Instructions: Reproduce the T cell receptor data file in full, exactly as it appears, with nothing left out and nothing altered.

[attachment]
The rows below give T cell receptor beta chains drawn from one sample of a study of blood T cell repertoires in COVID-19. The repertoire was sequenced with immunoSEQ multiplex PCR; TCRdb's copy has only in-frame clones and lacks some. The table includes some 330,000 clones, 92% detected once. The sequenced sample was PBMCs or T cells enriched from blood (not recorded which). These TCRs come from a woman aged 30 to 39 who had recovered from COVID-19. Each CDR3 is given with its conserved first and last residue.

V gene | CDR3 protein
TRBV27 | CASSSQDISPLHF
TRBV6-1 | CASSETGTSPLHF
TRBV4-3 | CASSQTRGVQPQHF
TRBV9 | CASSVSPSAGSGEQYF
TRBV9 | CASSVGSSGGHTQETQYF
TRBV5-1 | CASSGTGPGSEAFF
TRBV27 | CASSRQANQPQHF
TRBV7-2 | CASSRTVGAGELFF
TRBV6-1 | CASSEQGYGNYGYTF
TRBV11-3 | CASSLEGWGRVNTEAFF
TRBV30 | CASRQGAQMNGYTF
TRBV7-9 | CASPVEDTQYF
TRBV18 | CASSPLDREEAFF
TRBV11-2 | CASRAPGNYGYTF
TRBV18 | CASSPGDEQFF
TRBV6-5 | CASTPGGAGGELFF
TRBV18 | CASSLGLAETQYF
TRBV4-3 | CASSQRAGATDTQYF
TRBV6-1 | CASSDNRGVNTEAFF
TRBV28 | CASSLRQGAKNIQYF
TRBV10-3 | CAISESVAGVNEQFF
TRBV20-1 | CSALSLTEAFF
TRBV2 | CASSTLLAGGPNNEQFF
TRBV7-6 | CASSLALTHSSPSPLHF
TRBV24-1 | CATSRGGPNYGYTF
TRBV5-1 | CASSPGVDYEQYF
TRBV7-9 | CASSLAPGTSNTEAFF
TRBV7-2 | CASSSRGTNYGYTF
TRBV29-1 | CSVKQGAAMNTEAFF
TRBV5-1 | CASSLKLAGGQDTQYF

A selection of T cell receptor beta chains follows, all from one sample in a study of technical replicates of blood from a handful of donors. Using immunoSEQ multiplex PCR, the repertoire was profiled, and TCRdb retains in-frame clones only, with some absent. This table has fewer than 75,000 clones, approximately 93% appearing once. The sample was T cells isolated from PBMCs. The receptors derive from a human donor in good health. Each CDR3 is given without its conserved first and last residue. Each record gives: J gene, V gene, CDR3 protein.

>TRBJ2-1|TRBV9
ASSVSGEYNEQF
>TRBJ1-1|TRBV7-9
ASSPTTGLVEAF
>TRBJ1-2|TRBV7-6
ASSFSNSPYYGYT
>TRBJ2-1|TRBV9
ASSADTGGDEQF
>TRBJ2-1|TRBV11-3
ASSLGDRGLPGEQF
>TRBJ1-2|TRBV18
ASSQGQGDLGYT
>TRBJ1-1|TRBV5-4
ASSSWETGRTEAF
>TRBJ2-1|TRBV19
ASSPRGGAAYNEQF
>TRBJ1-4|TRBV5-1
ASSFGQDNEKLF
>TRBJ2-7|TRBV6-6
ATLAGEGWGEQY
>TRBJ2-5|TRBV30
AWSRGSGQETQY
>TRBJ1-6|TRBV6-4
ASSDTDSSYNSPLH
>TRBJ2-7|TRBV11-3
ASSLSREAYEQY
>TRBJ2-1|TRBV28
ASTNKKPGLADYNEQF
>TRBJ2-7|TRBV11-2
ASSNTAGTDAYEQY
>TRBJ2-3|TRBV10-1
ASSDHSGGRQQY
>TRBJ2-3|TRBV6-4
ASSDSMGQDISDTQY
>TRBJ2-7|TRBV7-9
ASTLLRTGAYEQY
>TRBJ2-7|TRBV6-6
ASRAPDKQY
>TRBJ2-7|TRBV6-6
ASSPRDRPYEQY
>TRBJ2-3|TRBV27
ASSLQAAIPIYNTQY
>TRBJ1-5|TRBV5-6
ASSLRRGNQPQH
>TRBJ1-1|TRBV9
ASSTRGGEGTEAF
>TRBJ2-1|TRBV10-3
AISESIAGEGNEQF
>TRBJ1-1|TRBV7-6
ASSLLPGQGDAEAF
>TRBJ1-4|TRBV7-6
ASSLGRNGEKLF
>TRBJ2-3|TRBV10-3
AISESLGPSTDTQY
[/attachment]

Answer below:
The rows below give T cell receptor beta chains drawn from one sample of a study of blood T cell repertoires in COVID-19. The repertoire was sequenced with immunoSEQ multiplex PCR; TCRdb's copy has only in-frame clones and lacks some. The table includes some 330,000 clones, 92% detected once. The sequenced sample was PBMCs or T cells enriched from blood (not recorded which). These TCRs come from a woman aged 30 to 39 who had recovered from COVID-19. Each CDR3 is given with its conserved first and last residue.

V gene | CDR3 protein
TRBV27 | CASSSQDISPLHF
TRBV6-1 | CASSETGTSPLHF
TRBV4-3 | CASSQTRGVQPQHF
TRBV9 | CASSVSPSAGSGEQYF
TRBV9 | CASSVGSSGGHTQETQYF
TRBV5-1 | CASSGTGPGSEAFF
TRBV27 | CASSRQANQPQHF
TRBV7-2 | CASSRTVGAGELFF
TRBV6-1 | CASSEQGYGNYGYTF
TRBV11-3 | CASSLEGWGRVNTEAFF
TRBV30 | CASRQGAQMNGYTF
TRBV7-9 | CASPVEDTQYF
TRBV18 | CASSPLDREEAFF
TRBV11-2 | CASRAPGNYGYTF
TRBV18 | CASSPGDEQFF
TRBV6-5 | CASTPGGAGGELFF
TRBV18 | CASSLGLAETQYF
TRBV4-3 | CASSQRAGATDTQYF
TRBV6-1 | CASSDNRGVNTEAFF
TRBV28 | CASSLRQGAKNIQYF
TRBV10-3 | CAISESVAGVNEQFF
TRBV20-1 | CSALSLTEAFF
TRBV2 | CASSTLLAGGPNNEQFF
TRBV7-6 | CASSLALTHSSPSPLHF
TRBV24-1 | CATSRGGPNYGYTF
TRBV5-1 | CASSPGVDYEQYF
TRBV7-9 | CASSLAPGTSNTEAFF
TRBV7-2 | CASSSRGTNYGYTF
TRBV29-1 | CSVKQGAAMNTEAFF
TRBV5-1 | CASSLKLAGGQDTQYF

A selection of T cell receptor beta chains follows, all from one sample in a study of technical replicates of blood from a handful of donors. Using immunoSEQ multiplex PCR, the repertoire was profiled, and TCRdb retains in-frame clones only, with some absent. This table has fewer than 75,000 clones, approximately 93% appearing once. The sample was T cells isolated from PBMCs. The receptors derive from a human donor in good health. Each CDR3 is given without its conserved first and last residue. Each record gives: J gene, V gene, CDR3 protein.

>TRBJ2-1|TRBV9
ASSVSGEYNEQF
>TRBJ1-1|TRBV7-9
ASSPTTGLVEAF
>TRBJ1-2|TRBV7-6
ASSFSNSPYYGYT
>TRBJ2-1|TRBV9
ASSADTGGDEQF
>TRBJ2-1|TRBV11-3
ASSLGDRGLPGEQF
>TRBJ1-2|TRBV18
ASSQGQGDLGYT
>TRBJ1-1|TRBV5-4
ASSSWETGRTEAF
>TRBJ2-1|TRBV19
ASSPRGGAAYNEQF
>TRBJ1-4|TRBV5-1
ASSFGQDNEKLF
>TRBJ2-7|TRBV6-6
ATLAGEGWGEQY
>TRBJ2-5|TRBV30
AWSRGSGQETQY
>TRBJ1-6|TRBV6-4
ASSDTDSSYNSPLH
>TRBJ2-7|TRBV11-3
ASSLSREAYEQY
>TRBJ2-1|TRBV28
ASTNKKPGLADYNEQF
>TRBJ2-7|TRBV11-2
ASSNTAGTDAYEQY
>TRBJ2-3|TRBV10-1
ASSDHSGGRQQY
>TRBJ2-3|TRBV6-4
ASSDSMGQDISDTQY
>TRBJ2-7|TRBV7-9
ASTLLRTGAYEQY
>TRBJ2-7|TRBV6-6
ASRAPDKQY
>TRBJ2-7|TRBV6-6
ASSPRDRPYEQY
>TRBJ2-3|TRBV27
ASSLQAAIPIYNTQY
>TRBJ1-5|TRBV5-6
ASSLRRGNQPQH
>TRBJ1-1|TRBV9
ASSTRGGEGTEAF
>TRBJ2-1|TRBV10-3
AISESIAGEGNEQF
>TRBJ1-1|TRBV7-6
ASSLLPGQGDAEAF
>TRBJ1-4|TRBV7-6
ASSLGRNGEKLF
>TRBJ2-3|TRBV10-3
AISESLGPSTDTQY